Road to Sustainability: You Are Here
If the word sustainable reminds you of brown paper wrappers and clunky design, competitors are leaving you in the dust! They see the advantage of an approach that inspires staff, reduces costs, and increases market share — and are running with it.
Where do these advantages come from?
Almost any designer will do a better job when working for a better customer. There is no better customer than the planet. Your designers will look for ways to use less material, find better suppliers, recycle the package, and make you look good.
Customers (the human variety) look for “tags” that allow them to self identify with the brand or company. Design for the environment connects with a growing demographic similar to organics—a demographic that is quickly expanding to include the rest of the mainstream, too.
Cradle to Cradle (C2C), and other sustainability systems thinking approaches, say that waste = food. Waste is lost dollars and risk when waste requires special handling. A designer empowered to find ways to turn waste into useful production materials helps the company’s bottom line and the earth.
Basics of Production: Your Nearest Advantage May Be Behind You
Bad blueprints make bad houses, regardless of vision. Since hindsight is 20/20, why not take advantage of it? If the following ideas sound really familiar (like you’re already doing them) — you are already on the road to making sustainable design part of your business model.
An improvement process involving five steps (Sort, Set in order, Shine, Standardize, and Sustain) to create and maintain a clean, neat, and orderly workplace. Some organizations add a sixth S for Safety.
Parallel from nature: scavengers convert the waste materials in the blood stream into useful by-products that can be used by another process.
Standard Work & Visual Controls
Standard work represents the best (“least-waste”) way to perform a given operation. Visual controls are used to reinforce standardized procedures and to display the status of an activity so every employee can see it and take appropriate action.
Parallel from nature: Organisms which use the least materials and energy can survive in environments with a wider range of resources. Visual cues (leaves sprouting, flowers blooming, reflections of fish in water) trigger actions in other systems.
Manufacturing work centers (cells) have the total capabilities needed to produce an item or group of similar items. Parallel from nature: all life is divided into cells and work is distributed in parallel between them.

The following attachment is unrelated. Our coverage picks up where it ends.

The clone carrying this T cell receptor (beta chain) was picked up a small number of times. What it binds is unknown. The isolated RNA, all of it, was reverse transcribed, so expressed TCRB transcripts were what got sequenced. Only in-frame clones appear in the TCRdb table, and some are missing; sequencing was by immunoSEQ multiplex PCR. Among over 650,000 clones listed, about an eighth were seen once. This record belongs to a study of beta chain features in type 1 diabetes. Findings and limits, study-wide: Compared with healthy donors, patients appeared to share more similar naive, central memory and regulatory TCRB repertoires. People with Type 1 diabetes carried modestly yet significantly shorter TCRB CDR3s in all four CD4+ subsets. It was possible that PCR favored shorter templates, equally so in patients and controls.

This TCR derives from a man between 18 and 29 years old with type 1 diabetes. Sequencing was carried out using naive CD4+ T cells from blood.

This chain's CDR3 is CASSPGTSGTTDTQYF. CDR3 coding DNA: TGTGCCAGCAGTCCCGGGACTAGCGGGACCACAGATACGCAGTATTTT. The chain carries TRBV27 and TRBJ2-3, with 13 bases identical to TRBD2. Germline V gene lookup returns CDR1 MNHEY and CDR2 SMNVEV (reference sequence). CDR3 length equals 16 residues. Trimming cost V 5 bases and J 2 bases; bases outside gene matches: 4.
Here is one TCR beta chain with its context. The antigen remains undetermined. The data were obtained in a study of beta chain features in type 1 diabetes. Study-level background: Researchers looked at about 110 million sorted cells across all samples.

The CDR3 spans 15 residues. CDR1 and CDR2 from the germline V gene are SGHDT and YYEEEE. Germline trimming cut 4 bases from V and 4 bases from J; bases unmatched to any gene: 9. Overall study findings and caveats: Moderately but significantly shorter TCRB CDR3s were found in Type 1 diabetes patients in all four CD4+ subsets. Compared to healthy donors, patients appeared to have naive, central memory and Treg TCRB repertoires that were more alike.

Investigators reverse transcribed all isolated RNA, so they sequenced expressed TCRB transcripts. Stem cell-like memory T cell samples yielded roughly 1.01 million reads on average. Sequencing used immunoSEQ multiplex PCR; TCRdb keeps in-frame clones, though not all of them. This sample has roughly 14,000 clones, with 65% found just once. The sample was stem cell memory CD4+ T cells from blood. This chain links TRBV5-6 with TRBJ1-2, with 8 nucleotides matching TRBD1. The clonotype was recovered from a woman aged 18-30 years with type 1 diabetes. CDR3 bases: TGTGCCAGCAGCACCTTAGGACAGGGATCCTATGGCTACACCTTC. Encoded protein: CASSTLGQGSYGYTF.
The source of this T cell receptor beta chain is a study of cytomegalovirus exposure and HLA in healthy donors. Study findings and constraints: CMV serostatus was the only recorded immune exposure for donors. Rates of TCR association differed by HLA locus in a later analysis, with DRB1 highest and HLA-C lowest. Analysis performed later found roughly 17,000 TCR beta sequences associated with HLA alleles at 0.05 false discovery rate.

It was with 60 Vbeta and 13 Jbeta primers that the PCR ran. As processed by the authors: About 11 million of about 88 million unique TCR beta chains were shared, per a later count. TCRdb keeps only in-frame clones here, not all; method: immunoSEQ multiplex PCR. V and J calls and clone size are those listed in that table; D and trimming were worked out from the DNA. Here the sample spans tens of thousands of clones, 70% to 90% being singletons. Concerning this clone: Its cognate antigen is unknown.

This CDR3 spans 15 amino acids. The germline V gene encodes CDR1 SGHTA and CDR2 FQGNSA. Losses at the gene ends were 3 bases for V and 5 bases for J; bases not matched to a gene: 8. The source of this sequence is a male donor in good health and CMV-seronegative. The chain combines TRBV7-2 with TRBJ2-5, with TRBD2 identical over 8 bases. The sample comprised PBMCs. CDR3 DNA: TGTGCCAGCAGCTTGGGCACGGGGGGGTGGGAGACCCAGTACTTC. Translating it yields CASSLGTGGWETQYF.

Just in Time (JIT) / Kanban
This scheduling concept requires that any item needed for an operation – whether raw material, finished product, or anything in between – is available precisely when needed. Kanban (signals) are used to control levels of inventory and work in process. Parallel from nature: living systems only use what is present in front of them. Growth and change occur when triggered. Anti-parallel: humans excel at storing materials and energy “for a rainy day”.
Total Productive Maintenance (TPM)
Enlist operators in the design, selection, correction, and maintenance of equipment to ensure that every machine or process can perform its required tasks without interruption.
Parallel from nature: Cells persist by continually renewing each element, avoiding decay. Most of the cells in your body are replaced within 7 years. This requires both a cell regeneration process as well as a scavenger process. The scavenger process can find unused materials and resources in your organization, improving efficiencies and increasing profitability.
Six sigma reduces product variation and thereby scrap, yet it is also a design practice that looks carefully at choice of materials, fit between design and customer need, material processing, and how to minimize variation. Parallel from nature: RNA/DNA copying is amazingly precise with a lower error rate than six sigma.
Advanced Lean Enterprise Methods
Pre-Production Planning (3P) — the lean method for product and/or process design. 3P designs and implements production processes, tools, and equipment that support one-piece flow, are designed for ease of manufacturing, and achieve appropriate cost, quality, and lead time.
Parallel from nature: natural systems use existing energy flows, combine materials in layers to increase strength, and capture radiation efficiently. A small set of fundamental operations work to create a great variety of living systems.
Curt McNamara (article author), M.Eng., P.E., is a product designer, member of the o2 Global Sustainable Design Network (o2.org), Biomimicry Education Fellow with The Biomimicry Institute, and faculty for Minneapolis College of Art and Design’s ground breaking Sustainable Design Program. Curt teaches Systems Thinking (Fall 2012), Geometry of Thinking (Summer 2012), and co-teaches Life Cycles (Spring 2012) at MCAD. Registration for Systems Thinking is open and filling quickly (http://www.mcad.edu/sustainable).
Portions of this article first appeared in Packaging Design Magazine in December 2007. Bee image courtesy of Flickr CC @Micky.